Wet and windy conditions will continue to dominate as we head towards the weekend, thanks largely to the position of the jet stream.  

Speaking in the Met Office 10-Day Trend, Meteorologist and Presenter Aidan McGivern said: “The jet stream is approaching the UK from the west and sending us further areas of low pressure, with tightly packed isobars across the UK. That continues to be the case as further low-pressure systems deepen and get sent in from the west.  

“It’s going to stay blustery, with some strong gusts in the west in particular and these lows will continue to send us outbreaks of rain and showers heading into the weekend.” 

A warning for rain has been issued for the southwest and much of south Wales from late on Wednesday through to Thursday afternoon and further warnings could be issued in the coming days. Stay up to date with the latest warnings on the Met Office website.  

Aidan McGivern continued: “With all that wet weather coming in, there are concerns, particularly for those areas that have already seen so much rain across western England and Wales. The wettest weather is likely to see 60-80mm falling across the Brecon Beacons and Exmoor.”  

Further persistent rain will move in on Friday night and into Saturday, with the focus for the heaviest rain likely to be further north, including north Wales, northern England and Scotland, though many areas will still see periods of rain into the weekend.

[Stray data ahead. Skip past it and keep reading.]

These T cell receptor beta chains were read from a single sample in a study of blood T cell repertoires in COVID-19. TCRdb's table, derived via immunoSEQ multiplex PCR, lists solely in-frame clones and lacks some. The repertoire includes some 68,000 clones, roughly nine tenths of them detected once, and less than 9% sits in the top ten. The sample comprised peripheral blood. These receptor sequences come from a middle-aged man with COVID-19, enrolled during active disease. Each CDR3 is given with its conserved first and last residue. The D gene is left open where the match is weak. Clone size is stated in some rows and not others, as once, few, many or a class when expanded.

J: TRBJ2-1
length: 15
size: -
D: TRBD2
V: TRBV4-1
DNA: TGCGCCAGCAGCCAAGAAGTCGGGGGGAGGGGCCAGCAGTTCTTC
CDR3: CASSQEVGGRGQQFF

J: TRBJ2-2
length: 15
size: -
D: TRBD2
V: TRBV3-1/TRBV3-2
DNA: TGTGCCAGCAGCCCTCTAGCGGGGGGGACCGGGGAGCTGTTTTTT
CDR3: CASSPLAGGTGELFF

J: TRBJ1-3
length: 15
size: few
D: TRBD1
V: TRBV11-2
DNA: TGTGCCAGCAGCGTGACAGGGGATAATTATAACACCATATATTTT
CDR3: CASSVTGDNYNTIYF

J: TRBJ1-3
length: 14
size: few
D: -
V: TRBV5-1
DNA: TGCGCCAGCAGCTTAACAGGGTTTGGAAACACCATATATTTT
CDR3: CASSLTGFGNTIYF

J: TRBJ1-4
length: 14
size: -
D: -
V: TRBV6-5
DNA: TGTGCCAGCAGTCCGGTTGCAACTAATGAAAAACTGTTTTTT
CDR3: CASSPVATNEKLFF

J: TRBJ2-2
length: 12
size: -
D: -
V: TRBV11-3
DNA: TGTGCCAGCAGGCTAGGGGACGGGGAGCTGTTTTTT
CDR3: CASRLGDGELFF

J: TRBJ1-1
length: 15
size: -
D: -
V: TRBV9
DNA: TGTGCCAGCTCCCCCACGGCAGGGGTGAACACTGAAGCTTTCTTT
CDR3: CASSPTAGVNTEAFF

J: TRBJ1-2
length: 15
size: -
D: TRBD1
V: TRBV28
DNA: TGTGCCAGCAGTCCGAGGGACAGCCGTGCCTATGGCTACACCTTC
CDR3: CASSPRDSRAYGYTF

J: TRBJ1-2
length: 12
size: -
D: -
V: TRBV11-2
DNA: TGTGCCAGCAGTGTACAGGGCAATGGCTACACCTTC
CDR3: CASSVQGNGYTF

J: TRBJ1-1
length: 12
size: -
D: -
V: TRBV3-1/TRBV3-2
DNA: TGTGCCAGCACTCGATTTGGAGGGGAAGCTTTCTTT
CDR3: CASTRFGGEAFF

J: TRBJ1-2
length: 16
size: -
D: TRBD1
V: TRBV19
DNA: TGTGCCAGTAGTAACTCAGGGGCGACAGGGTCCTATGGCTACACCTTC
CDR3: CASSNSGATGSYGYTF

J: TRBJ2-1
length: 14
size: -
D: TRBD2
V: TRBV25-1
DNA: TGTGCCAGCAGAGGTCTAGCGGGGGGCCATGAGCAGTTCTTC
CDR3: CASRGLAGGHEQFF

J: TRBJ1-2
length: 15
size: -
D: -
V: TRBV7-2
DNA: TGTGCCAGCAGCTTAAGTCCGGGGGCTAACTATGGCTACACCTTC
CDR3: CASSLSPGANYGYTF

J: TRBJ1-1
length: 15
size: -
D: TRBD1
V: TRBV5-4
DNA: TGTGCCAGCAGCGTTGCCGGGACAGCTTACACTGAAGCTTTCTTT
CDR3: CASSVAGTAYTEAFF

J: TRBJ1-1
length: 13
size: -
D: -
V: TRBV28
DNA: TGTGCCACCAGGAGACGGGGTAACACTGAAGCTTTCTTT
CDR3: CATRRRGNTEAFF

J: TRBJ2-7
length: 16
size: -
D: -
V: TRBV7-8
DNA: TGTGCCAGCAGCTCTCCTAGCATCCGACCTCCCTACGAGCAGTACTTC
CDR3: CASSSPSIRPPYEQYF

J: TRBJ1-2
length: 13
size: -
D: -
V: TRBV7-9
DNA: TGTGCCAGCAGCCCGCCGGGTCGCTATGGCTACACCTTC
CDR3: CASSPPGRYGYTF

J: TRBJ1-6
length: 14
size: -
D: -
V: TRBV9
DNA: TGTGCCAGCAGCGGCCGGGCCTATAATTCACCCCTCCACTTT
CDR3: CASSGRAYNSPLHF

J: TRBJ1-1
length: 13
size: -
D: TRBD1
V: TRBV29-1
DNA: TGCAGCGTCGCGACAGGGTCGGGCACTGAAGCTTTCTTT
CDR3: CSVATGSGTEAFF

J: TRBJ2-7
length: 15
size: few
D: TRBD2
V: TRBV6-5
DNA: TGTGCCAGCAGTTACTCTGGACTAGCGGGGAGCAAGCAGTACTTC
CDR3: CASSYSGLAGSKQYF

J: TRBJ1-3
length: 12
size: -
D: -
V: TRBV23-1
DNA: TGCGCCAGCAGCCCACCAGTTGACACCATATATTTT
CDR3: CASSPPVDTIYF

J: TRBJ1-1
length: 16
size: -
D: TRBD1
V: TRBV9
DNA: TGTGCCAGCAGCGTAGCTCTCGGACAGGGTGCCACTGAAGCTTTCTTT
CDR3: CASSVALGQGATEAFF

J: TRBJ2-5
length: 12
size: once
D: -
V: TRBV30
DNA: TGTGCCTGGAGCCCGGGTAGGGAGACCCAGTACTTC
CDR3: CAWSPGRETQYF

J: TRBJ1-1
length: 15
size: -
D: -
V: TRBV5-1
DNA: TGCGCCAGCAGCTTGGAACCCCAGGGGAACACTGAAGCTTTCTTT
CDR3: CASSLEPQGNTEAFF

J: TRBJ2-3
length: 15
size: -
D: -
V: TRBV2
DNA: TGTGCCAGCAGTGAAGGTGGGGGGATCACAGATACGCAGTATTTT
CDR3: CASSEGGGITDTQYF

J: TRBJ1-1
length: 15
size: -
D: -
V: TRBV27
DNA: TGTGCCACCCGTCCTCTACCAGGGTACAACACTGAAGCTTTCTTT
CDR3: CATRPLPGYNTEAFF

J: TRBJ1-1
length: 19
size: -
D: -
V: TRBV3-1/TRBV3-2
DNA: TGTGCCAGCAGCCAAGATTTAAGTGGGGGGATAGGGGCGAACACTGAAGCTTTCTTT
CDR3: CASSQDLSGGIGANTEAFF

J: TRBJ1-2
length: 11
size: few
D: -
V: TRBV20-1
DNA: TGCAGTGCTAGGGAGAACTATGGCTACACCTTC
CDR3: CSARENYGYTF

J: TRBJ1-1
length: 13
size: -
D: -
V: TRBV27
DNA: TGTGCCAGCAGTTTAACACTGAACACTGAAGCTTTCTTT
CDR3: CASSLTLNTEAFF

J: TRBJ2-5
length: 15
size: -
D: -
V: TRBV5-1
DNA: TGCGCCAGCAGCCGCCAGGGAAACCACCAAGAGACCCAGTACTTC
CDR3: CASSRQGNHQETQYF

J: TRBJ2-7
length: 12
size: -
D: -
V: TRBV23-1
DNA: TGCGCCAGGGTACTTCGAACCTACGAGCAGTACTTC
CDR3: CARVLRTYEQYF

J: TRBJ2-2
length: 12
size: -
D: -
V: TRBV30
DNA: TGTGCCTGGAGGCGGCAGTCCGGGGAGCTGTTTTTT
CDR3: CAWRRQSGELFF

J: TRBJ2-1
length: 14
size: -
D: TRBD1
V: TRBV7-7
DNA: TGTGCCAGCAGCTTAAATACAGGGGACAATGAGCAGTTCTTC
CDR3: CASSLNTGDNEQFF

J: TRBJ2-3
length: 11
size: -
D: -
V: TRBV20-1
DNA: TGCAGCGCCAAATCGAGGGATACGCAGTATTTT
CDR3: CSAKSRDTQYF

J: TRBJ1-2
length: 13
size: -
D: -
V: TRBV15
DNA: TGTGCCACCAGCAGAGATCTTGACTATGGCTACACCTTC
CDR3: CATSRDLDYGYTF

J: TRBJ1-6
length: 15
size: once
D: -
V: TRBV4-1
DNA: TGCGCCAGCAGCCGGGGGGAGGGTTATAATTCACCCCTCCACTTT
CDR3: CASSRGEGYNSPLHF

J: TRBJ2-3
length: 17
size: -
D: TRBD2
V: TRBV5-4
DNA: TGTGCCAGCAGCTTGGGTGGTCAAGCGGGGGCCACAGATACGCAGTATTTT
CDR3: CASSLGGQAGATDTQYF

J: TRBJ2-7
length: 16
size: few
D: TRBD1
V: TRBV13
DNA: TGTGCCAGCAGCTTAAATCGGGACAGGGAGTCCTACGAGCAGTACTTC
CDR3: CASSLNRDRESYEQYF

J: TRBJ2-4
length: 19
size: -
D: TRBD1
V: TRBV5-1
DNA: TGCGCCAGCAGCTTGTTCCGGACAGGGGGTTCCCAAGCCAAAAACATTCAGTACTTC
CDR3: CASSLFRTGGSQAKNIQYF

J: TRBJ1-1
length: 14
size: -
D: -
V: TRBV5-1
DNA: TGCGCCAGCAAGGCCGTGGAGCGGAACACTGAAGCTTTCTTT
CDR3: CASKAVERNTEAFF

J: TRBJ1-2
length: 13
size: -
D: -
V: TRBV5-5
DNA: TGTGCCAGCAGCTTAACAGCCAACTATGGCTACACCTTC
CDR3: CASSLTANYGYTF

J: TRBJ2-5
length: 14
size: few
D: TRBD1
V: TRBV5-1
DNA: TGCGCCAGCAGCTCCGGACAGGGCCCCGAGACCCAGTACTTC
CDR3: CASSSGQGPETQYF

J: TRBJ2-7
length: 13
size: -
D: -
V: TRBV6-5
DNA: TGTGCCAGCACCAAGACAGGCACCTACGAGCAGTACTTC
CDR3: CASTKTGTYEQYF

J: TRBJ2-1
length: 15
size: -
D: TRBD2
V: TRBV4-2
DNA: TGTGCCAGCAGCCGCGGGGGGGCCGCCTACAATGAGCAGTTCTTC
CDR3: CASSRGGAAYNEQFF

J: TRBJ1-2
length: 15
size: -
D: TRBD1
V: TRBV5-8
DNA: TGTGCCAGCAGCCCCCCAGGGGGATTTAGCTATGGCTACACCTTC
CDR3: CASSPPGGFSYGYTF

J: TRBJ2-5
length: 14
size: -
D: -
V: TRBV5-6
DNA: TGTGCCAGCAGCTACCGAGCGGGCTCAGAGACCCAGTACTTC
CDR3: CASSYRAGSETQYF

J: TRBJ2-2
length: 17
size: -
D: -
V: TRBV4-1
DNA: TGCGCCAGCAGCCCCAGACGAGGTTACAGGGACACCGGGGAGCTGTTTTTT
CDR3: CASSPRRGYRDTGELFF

A change on the way 

Temperatures will dip through the weekend and into next week, with the jet stream one of the driving forces behind this change.  

“Next week, the jet stream is a bit more amplified and it’s coming at the UK from the northwest rather than from the west like recent days. This subtle change into the start of next week will see colder weather coming in and rather than prolonged bouts of rain from the west, we’re likely to see rain and showers coming from the northwest,” said Aidan McGivern.  

“These showers from the north could fall as snow over the high parts of Scotland, northern England and Northern Ireland later in the weekend, and as we move through next week often below average temperatures could support a mixture of rain, hail sleet and snow. Most of any snow accumulation is likely over higher parts of the northern UK. 

“However, at this point significant differences in the computer models emerge. Most solutions lead to some unsettled weather, but the distribution of the rainfall and where we’re likely to see any snow varies as well. On Tuesday next week, the greatest risk of snow will be across northern parts of the UK, perhaps central areas and mostly over the hills.” 

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